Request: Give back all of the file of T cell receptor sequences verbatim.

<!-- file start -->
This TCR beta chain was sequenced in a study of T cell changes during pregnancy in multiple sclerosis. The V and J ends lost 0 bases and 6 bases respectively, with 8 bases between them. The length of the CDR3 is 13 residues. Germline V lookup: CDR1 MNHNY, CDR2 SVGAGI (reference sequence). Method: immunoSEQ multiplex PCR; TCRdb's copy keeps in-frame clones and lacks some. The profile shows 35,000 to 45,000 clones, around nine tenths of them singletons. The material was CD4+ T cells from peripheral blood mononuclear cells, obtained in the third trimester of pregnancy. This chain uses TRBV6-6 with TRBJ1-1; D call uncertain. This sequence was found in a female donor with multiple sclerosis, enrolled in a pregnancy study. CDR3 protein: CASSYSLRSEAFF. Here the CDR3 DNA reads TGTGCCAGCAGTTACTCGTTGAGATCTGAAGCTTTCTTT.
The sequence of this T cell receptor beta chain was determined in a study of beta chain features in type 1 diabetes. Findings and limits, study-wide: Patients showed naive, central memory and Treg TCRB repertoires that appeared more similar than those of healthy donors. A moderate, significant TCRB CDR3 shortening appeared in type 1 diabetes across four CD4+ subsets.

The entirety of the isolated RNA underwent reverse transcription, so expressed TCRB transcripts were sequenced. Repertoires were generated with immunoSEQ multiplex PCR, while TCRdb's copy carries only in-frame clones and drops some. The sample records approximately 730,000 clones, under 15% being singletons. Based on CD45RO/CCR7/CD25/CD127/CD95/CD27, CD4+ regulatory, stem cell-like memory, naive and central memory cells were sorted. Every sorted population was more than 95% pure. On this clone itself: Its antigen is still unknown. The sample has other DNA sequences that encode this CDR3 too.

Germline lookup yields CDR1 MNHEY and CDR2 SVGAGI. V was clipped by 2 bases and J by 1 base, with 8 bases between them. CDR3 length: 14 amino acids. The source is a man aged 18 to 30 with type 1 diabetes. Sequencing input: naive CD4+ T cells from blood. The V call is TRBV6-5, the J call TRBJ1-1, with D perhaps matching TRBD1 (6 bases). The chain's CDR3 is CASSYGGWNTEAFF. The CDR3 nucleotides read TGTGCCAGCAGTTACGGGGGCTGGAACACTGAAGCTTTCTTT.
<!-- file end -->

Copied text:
This TCR beta chain was sequenced in a study of T cell changes during pregnancy in multiple sclerosis. The V and J ends lost 0 bases and 6 bases respectively, with 8 bases between them. The length of the CDR3 is 13 residues. Germline V lookup: CDR1 MNHNY, CDR2 SVGAGI (reference sequence). Method: immunoSEQ multiplex PCR; TCRdb's copy keeps in-frame clones and lacks some. The profile shows 35,000 to 45,000 clones, around nine tenths of them singletons. The material was CD4+ T cells from peripheral blood mononuclear cells, obtained in the third trimester of pregnancy. This chain uses TRBV6-6 with TRBJ1-1; D call uncertain. This sequence was found in a female donor with multiple sclerosis, enrolled in a pregnancy study. CDR3 protein: CASSYSLRSEAFF. Here the CDR3 DNA reads TGTGCCAGCAGTTACTCGTTGAGATCTGAAGCTTTCTTT.
The sequence of this T cell receptor beta chain was determined in a study of beta chain features in type 1 diabetes. Findings and limits, study-wide: Patients showed naive, central memory and Treg TCRB repertoires that appeared more similar than those of healthy donors. A moderate, significant TCRB CDR3 shortening appeared in type 1 diabetes across four CD4+ subsets.

The entirety of the isolated RNA underwent reverse transcription, so expressed TCRB transcripts were sequenced. Repertoires were generated with immunoSEQ multiplex PCR, while TCRdb's copy carries only in-frame clones and drops some. The sample records approximately 730,000 clones, under 15% being singletons. Based on CD45RO/CCR7/CD25/CD127/CD95/CD27, CD4+ regulatory, stem cell-like memory, naive and central memory cells were sorted. Every sorted population was more than 95% pure. On this clone itself: Its antigen is still unknown. The sample has other DNA sequences that encode this CDR3 too.

Germline lookup yields CDR1 MNHEY and CDR2 SVGAGI. V was clipped by 2 bases and J by 1 base, with 8 bases between them. CDR3 length: 14 amino acids. The source is a man aged 18 to 30 with type 1 diabetes. Sequencing input: naive CD4+ T cells from blood. The V call is TRBV6-5, the J call TRBJ1-1, with D perhaps matching TRBD1 (6 bases). The chain's CDR3 is CASSYGGWNTEAFF. The CDR3 nucleotides read TGTGCCAGCAGTTACGGGGGCTGGAACACTGAAGCTTTCTTT.